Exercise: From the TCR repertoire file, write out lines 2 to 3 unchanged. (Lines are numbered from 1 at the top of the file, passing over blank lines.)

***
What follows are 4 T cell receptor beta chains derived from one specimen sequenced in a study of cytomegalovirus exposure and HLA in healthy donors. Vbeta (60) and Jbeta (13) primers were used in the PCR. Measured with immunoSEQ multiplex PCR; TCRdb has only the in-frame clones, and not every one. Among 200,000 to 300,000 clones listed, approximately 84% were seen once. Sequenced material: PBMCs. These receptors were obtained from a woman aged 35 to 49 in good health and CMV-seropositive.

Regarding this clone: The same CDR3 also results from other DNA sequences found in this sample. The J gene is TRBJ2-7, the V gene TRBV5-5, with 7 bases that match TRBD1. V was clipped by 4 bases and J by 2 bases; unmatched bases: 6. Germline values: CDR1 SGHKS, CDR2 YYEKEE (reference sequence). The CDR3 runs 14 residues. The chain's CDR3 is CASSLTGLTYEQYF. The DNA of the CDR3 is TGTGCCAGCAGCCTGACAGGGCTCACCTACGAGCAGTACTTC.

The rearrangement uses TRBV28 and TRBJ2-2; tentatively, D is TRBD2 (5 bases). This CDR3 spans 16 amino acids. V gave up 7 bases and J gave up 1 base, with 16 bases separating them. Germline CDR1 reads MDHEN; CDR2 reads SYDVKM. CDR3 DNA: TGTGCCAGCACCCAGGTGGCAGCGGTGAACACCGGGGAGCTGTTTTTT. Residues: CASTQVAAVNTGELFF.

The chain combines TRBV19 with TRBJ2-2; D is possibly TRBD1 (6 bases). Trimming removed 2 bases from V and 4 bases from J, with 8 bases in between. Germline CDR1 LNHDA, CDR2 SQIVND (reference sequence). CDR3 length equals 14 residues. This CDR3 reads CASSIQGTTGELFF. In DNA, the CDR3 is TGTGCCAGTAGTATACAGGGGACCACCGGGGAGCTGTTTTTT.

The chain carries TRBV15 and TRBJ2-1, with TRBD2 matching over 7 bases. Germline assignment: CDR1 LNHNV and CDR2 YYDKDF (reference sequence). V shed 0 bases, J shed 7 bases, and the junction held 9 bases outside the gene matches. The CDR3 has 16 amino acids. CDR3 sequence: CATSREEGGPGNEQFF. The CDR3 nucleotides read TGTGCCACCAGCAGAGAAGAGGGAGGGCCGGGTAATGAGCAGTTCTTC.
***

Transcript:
Regarding this clone: The same CDR3 also results from other DNA sequences found in this sample. The J gene is TRBJ2-7, the V gene TRBV5-5, with 7 bases that match TRBD1. V was clipped by 4 bases and J by 2 bases; unmatched bases: 6. Germline values: CDR1 SGHKS, CDR2 YYEKEE (reference sequence). The CDR3 runs 14 residues. The chain's CDR3 is CASSLTGLTYEQYF. The DNA of the CDR3 is TGTGCCAGCAGCCTGACAGGGCTCACCTACGAGCAGTACTTC.

The rearrangement uses TRBV28 and TRBJ2-2; tentatively, D is TRBD2 (5 bases). This CDR3 spans 16 amino acids. V gave up 7 bases and J gave up 1 base, with 16 bases separating them. Germline CDR1 reads MDHEN; CDR2 reads SYDVKM. CDR3 DNA: TGTGCCAGCACCCAGGTGGCAGCGGTGAACACCGGGGAGCTGTTTTTT. Residues: CASTQVAAVNTGELFF.